Flora Duffy wins 2018 Commonwealth title

Bermudan takes first Commonwealth title, while Leeds' Jessica Learmonth wins England's first medal of the Games as team-mate Vicky Holland settles for fourth

Jess Learmonth, Flora Duffy and Joanna Brown on the podium

After a dominant race from beginning to end, Flora Duffy claimed the first gold medal of the Commonwealth Games in the Gold Coast to, temporarily, put her country on top of the medal table. England’s Jessica Learmonth claimed silver, and Canada’s Joanna Brown bronze.


The race started with Duffy, Learmonth and Sophie Coldwell (ENG) leading the swim from the very first strokes, on a windy but warm day in Southport Broadwater Parklands.

With the water temp reaching 24.1°, the hot and humid conditions were hard for all, but Duffy and Learmonth imposed a frantic rhythm as soon as they mounted their bikes, a few seconds ahead of the Coldwell.

The two worked together to decent lead to hold off the chasing pack, which included strong runners Ashleigh Gentle (AUS), Vicky Holland (ENG) and Brown.

By the end of the fast-and-flat 20km course, the leading duo had managed to maintain an almost 1min lead over the chasers – a minute that would prove too much for the chasing pack.

With Duffy speeding up in the first few meters of the 5km run, Learmonth tried to match the Bermudan’s pace while keeping an anxious eye on those closing in behind. And with good reason, as teammates Coldwell and Holland, along with Gentle and Brown, were speeding up, cheered by the thousands of spectators lining the course.

The last kilometre was more of a fun run for Duffy, smiling to the adoring crowd, knowing that the first medal of the Games was almost hers.

Looking confident and grabbing a Bermudian flag, Duffy crossed the finish line to claim her first ever gold medal at a Commonwealth Games, stopping the clock on 56:50.

“I came in the favourite so that adds its own pressure”, said Duffy at the line. “I am getting used to the pressure – from 2016 (winning the ITU World Championships) I had to get used to it, it is the space in which I am.

“There will be media and people watching me, so I just try to forget about it and do my thing.”

With the gold medal hanging brightly on her neck and a huge smile on her face, she added: “I’ve always dreamed of this so I can’t let it get to me. Jess was phenomenal. I held onto her, we work well together, we race so often together that we have an understanding.

“The Games don’t come around often and it’s hard to get into. I am from a tiny country with not a lot of medallists so I am expected to win. I try to forget about it because I do it every week, so that’s how I deal with the pressure.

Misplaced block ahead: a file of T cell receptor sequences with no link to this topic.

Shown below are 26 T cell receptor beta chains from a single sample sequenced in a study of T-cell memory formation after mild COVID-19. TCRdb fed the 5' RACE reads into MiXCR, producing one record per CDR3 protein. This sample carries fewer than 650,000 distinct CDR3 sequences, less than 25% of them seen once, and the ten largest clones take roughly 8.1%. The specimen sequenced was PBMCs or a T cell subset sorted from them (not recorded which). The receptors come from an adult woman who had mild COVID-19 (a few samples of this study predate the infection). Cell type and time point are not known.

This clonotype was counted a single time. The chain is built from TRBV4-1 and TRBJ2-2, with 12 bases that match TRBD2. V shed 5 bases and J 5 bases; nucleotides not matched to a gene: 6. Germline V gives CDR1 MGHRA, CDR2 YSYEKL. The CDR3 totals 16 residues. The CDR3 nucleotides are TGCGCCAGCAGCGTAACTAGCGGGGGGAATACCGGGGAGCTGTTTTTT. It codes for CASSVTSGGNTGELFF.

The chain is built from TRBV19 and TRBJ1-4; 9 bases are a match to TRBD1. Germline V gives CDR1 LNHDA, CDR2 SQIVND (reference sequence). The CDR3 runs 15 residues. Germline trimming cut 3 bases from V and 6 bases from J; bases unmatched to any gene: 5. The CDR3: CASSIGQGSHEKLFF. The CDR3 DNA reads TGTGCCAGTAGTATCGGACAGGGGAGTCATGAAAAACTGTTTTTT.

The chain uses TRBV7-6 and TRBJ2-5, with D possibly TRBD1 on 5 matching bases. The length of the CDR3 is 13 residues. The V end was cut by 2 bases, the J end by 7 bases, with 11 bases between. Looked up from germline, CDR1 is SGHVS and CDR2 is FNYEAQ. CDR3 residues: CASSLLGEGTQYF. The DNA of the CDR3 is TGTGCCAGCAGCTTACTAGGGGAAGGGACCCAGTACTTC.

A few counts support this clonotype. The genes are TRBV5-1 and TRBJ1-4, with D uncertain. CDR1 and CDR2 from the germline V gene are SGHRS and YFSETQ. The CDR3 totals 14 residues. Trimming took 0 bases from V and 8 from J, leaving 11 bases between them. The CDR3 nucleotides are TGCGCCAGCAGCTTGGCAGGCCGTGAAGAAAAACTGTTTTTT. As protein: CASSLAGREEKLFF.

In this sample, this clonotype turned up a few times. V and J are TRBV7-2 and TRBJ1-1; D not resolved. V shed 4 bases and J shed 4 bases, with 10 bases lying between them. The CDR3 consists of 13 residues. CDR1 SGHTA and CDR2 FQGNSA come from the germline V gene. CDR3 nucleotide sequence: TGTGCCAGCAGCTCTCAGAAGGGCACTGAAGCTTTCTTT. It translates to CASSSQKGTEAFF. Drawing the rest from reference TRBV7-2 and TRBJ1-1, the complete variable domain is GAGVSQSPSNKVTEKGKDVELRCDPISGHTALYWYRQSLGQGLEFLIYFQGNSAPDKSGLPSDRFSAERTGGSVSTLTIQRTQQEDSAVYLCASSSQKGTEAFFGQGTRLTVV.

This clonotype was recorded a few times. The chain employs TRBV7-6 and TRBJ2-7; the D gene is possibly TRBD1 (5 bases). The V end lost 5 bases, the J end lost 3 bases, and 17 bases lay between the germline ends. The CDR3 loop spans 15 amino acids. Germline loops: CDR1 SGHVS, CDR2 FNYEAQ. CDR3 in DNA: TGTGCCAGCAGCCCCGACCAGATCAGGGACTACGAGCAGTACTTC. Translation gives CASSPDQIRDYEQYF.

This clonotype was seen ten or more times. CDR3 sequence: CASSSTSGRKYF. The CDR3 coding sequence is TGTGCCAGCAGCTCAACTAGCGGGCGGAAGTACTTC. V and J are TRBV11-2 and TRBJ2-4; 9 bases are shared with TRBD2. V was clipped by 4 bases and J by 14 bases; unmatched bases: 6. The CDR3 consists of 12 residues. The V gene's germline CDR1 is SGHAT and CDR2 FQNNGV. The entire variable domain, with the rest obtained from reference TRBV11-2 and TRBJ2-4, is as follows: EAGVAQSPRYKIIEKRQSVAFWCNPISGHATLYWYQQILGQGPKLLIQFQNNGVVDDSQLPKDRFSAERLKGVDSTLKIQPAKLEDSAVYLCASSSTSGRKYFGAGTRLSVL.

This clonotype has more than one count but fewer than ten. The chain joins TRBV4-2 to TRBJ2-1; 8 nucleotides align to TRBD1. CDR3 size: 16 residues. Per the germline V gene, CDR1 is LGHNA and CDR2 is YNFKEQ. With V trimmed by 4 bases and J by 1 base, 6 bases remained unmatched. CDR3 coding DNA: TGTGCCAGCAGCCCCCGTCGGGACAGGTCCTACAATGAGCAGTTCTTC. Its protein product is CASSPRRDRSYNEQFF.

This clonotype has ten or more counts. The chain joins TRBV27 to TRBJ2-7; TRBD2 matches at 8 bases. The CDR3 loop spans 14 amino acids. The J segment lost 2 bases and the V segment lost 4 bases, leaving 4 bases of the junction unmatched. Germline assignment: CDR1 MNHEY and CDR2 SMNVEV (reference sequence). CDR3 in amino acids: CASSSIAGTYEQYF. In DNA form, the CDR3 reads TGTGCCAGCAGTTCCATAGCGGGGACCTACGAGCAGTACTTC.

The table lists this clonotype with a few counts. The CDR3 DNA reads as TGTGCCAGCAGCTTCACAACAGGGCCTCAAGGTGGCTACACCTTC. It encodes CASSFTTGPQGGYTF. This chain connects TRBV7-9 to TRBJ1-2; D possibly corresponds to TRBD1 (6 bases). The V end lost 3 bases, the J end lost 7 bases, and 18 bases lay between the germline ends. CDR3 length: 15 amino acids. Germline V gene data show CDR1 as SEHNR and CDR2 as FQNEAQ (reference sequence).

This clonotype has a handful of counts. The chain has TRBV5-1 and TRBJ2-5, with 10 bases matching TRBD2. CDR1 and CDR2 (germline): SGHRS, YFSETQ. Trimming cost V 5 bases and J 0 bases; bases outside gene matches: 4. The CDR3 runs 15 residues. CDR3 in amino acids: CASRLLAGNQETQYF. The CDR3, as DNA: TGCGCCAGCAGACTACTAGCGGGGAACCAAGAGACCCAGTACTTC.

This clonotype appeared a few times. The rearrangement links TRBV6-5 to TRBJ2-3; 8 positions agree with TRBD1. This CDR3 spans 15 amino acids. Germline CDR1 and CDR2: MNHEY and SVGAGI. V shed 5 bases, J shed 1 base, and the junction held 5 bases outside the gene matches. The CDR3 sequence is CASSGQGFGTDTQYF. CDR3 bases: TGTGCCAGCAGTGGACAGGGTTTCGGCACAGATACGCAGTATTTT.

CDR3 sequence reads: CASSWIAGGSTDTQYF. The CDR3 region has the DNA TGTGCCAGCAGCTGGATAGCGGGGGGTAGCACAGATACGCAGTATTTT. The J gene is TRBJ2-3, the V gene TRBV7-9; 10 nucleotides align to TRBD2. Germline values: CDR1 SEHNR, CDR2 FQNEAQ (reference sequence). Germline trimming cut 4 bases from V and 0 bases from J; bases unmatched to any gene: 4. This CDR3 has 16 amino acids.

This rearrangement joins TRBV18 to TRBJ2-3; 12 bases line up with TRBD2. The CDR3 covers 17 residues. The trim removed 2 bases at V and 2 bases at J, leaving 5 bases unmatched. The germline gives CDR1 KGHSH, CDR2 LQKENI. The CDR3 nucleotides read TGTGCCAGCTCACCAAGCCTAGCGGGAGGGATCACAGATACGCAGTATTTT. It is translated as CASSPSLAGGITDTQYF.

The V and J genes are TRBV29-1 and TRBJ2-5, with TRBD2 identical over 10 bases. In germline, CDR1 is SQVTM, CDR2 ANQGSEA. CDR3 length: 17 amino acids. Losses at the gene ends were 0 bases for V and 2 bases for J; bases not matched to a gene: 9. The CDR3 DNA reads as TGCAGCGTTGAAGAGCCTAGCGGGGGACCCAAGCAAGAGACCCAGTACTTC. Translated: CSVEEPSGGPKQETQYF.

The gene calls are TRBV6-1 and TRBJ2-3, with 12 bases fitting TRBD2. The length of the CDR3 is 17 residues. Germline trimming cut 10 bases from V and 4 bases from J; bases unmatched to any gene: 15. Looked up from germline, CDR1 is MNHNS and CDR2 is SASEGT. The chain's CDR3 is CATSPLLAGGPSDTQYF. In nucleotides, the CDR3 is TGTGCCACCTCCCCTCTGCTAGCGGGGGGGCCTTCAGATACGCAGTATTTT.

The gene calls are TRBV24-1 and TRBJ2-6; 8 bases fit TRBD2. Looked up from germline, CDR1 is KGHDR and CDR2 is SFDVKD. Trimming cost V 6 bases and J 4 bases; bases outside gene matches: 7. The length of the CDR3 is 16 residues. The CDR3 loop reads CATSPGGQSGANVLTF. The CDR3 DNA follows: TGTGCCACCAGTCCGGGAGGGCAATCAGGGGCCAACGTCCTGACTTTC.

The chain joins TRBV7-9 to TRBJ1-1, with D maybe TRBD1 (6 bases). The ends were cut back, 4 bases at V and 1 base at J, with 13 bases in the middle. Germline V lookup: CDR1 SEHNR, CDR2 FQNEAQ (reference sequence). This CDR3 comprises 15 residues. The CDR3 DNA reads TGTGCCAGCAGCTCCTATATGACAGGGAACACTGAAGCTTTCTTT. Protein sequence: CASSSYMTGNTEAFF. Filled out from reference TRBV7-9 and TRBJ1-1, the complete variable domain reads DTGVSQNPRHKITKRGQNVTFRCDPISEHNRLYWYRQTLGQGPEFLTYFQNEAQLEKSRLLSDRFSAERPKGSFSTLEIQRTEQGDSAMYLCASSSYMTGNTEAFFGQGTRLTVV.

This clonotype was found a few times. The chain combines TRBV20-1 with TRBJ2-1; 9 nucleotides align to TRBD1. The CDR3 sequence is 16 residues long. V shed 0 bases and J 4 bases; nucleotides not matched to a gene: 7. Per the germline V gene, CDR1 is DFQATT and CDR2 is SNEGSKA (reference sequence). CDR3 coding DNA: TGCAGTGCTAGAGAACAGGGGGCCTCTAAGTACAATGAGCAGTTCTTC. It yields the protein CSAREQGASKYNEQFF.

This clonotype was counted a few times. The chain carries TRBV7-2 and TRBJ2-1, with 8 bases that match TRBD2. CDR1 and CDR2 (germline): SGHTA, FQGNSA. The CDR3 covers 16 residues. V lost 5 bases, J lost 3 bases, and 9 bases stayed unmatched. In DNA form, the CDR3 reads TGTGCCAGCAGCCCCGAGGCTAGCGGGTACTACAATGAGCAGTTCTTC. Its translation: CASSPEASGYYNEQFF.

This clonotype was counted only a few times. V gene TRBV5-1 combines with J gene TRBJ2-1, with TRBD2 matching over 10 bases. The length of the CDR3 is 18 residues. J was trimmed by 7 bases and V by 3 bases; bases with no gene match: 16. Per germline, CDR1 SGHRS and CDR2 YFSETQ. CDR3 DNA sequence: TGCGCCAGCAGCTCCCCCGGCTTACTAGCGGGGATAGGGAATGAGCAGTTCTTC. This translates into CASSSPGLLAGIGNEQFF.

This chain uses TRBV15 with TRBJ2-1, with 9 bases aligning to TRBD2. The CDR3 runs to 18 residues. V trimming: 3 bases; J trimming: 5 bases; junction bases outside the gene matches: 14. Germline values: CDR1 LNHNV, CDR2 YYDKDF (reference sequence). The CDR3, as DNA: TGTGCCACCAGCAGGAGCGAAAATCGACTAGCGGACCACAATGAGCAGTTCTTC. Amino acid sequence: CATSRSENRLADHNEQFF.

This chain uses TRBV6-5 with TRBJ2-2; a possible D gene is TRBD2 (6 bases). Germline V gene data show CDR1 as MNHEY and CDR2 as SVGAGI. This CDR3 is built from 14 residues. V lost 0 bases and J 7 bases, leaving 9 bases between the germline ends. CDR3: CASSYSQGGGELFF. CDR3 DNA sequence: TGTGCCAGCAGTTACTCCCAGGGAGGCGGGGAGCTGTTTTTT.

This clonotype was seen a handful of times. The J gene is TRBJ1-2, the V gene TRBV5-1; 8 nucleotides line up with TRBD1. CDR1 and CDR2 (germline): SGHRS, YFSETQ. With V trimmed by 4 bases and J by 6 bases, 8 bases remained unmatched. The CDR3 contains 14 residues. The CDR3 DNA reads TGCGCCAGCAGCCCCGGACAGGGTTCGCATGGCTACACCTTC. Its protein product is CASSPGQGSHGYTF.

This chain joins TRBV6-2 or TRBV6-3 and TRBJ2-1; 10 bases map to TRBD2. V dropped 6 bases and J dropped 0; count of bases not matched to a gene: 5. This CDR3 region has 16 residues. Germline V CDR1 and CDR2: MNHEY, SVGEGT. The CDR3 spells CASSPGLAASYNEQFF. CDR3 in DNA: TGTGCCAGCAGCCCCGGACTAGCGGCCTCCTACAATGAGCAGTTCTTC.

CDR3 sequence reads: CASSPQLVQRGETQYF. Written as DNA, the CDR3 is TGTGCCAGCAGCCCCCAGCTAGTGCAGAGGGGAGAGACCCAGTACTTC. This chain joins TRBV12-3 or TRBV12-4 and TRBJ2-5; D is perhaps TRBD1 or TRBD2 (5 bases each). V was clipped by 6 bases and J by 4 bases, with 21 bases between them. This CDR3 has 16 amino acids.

“There’s a 50-foot poster of me in town. Being an introvert it gets a bit much, but it’s great to inspire.”

“I’m ecstatic”, said Learmonth right after crossing the finish line. “The course was full on and it was really hot. I’m more used to the rain.” Even though she made clear that running “is not my strength”, she was hoping to win (the race) but still happy (with second).

But perhaps the biggest smile to cross the finish line  belonged to Brown. After crashing in Abu Dhabi four weeks ago, and fracturing her shoulder, she didn’t even know whether she will be able to compete in the Games a couple of weeks ago.

“There are no words to describe this feeling right now. It has been the most chaotic month, but I have had the most incredible team of doctors and physiotherapists and coaches who have helped me a lot.”

“I was kind of in the middle of the pack during the swim and then coming onto the bike I was a bit nervous having fallen off and fractured my shoulder less than a month ago, so I just chilled on there.

“I haven’t done much road training so that also made me nervous. I have been doing a lot of running training so I knew that was going to be my strongest leg so I just ramped it up there. I really wanted it, so I’m super happy with the result.”

England’s Vicky Holland, who took bronze in Glasgow 2014, ran in for fourth, while Aussie Ashleigh Gentle took fifth: “I’m a bit disappointed, the run doesn’t usually let me down. Overall I’m disappointed I didn’t bring home a gold for Australia. It would have been nice to have better organisation on the bike.”

Top image: ITU Media/Delly Carr